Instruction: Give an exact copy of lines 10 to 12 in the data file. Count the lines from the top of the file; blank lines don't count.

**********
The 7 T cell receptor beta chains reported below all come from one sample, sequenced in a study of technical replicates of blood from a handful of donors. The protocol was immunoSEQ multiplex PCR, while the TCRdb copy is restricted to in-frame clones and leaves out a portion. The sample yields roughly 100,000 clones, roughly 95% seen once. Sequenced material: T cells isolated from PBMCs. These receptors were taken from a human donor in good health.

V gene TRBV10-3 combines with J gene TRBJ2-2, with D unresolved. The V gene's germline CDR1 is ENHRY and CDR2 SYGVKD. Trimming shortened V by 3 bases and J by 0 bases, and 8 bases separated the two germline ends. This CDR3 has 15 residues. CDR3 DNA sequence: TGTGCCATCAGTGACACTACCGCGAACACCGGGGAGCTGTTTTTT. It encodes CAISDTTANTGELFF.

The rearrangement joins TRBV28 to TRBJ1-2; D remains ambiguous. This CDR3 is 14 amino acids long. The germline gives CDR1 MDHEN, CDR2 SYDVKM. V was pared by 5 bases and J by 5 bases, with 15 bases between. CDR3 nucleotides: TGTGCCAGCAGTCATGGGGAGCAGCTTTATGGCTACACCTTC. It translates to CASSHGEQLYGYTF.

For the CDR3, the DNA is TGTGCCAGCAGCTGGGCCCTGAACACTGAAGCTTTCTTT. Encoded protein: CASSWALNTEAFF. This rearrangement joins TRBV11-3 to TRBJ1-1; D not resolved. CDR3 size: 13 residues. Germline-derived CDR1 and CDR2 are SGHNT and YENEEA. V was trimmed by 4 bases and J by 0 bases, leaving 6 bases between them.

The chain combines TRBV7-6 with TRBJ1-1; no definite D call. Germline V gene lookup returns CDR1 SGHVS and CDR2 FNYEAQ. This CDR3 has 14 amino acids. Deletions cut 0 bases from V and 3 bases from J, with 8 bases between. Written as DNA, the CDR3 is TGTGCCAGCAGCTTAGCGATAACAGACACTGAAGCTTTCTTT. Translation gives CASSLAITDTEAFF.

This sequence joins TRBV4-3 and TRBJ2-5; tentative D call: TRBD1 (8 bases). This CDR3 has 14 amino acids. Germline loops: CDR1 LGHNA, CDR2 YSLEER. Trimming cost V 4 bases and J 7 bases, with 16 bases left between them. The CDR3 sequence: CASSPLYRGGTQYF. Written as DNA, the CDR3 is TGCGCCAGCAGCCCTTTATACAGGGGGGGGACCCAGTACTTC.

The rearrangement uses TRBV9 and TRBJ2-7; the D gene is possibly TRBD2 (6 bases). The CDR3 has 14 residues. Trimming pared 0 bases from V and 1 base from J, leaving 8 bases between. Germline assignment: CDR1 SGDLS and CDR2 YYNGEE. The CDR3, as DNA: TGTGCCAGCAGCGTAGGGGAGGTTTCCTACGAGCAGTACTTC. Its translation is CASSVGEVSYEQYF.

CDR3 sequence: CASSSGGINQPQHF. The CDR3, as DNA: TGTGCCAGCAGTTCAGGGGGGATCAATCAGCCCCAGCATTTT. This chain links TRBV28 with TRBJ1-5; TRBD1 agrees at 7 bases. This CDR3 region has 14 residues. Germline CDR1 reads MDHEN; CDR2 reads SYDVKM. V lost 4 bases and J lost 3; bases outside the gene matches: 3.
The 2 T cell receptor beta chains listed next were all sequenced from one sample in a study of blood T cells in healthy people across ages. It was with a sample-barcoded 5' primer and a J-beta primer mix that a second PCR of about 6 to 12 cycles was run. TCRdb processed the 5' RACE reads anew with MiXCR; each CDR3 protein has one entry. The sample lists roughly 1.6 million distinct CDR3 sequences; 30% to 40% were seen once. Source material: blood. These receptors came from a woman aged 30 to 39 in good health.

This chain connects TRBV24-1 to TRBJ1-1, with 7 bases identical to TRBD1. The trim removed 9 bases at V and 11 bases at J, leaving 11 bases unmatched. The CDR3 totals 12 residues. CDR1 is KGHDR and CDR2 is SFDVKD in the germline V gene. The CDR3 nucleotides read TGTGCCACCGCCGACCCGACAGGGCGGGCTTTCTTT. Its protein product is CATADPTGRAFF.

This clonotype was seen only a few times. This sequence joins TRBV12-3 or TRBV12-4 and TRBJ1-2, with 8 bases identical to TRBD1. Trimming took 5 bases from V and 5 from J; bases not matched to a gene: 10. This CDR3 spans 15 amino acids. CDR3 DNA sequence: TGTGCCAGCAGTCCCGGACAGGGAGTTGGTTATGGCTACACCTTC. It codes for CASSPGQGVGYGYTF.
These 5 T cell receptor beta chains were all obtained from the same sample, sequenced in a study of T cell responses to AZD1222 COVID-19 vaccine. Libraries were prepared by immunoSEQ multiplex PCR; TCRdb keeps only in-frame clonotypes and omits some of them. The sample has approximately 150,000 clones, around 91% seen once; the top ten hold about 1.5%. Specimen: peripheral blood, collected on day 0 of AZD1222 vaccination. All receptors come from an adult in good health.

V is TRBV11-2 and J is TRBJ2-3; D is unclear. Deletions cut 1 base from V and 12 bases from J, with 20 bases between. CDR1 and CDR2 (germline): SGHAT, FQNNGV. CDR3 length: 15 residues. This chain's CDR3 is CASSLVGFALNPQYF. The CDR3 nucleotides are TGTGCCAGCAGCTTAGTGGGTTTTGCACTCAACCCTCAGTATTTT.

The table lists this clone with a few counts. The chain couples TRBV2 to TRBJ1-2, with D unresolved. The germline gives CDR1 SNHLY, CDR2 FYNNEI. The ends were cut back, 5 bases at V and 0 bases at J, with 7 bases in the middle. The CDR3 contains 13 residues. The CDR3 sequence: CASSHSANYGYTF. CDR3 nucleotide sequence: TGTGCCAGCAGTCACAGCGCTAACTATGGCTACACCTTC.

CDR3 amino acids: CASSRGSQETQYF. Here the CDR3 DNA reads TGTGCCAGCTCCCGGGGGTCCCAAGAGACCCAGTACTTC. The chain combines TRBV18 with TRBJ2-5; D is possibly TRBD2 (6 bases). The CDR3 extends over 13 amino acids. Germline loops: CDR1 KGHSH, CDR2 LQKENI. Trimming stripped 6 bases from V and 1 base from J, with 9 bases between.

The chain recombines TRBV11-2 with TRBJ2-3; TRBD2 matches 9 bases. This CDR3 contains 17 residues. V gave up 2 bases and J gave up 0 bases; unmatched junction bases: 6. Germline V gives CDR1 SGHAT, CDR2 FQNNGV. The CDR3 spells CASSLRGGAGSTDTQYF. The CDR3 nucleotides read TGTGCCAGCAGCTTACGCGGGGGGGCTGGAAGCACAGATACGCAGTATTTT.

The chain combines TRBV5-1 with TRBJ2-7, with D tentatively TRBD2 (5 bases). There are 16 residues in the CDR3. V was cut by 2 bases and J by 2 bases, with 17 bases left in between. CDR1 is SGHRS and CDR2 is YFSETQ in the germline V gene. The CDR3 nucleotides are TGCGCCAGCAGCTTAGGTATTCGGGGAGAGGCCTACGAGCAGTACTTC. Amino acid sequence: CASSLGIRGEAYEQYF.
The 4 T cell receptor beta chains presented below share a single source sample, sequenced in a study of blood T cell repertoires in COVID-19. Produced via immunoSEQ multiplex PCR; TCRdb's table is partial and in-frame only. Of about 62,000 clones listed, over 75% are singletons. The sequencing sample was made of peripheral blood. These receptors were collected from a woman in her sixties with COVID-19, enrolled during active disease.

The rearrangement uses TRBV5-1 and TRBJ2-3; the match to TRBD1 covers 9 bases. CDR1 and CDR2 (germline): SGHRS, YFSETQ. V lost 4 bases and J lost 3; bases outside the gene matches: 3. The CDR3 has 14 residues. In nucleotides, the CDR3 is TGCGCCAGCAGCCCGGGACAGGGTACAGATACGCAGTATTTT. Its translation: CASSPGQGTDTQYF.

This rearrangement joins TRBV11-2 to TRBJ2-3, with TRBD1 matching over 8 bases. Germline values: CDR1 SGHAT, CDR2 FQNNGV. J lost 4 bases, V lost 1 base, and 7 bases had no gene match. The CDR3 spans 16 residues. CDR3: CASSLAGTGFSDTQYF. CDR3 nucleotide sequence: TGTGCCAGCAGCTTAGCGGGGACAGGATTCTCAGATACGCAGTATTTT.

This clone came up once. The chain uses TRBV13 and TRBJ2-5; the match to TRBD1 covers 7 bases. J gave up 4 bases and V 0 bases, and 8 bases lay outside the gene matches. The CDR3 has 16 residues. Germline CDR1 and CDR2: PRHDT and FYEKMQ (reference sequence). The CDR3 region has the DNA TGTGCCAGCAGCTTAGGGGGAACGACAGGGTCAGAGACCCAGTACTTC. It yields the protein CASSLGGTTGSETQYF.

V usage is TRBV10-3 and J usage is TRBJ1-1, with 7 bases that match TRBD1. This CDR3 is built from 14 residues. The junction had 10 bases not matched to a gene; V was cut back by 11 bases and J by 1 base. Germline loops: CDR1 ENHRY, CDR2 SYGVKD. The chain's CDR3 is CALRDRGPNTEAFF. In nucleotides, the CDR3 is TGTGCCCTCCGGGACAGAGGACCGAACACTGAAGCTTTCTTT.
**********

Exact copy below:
This chain connects TRBV24-1 to TRBJ1-1, with 7 bases identical to TRBD1. The trim removed 9 bases at V and 11 bases at J, leaving 11 bases unmatched. The CDR3 totals 12 residues. CDR1 is KGHDR and CDR2 is SFDVKD in the germline V gene. The CDR3 nucleotides read TGTGCCACCGCCGACCCGACAGGGCGGGCTTTCTTT. Its protein product is CATADPTGRAFF.

This clonotype was seen only a few times. This sequence joins TRBV12-3 or TRBV12-4 and TRBJ1-2, with 8 bases identical to TRBD1. Trimming took 5 bases from V and 5 from J; bases not matched to a gene: 10. This CDR3 spans 15 amino acids. CDR3 DNA sequence: TGTGCCAGCAGTCCCGGACAGGGAGTTGGTTATGGCTACACCTTC. It codes for CASSPGQGVGYGYTF.
These 5 T cell receptor beta chains were all obtained from the same sample, sequenced in a study of T cell responses to AZD1222 COVID-19 vaccine. Libraries were prepared by immunoSEQ multiplex PCR; TCRdb keeps only in-frame clonotypes and omits some of them. The sample has approximately 150,000 clones, around 91% seen once; the top ten hold about 1.5%. Specimen: peripheral blood, collected on day 0 of AZD1222 vaccination. All receptors come from an adult in good health.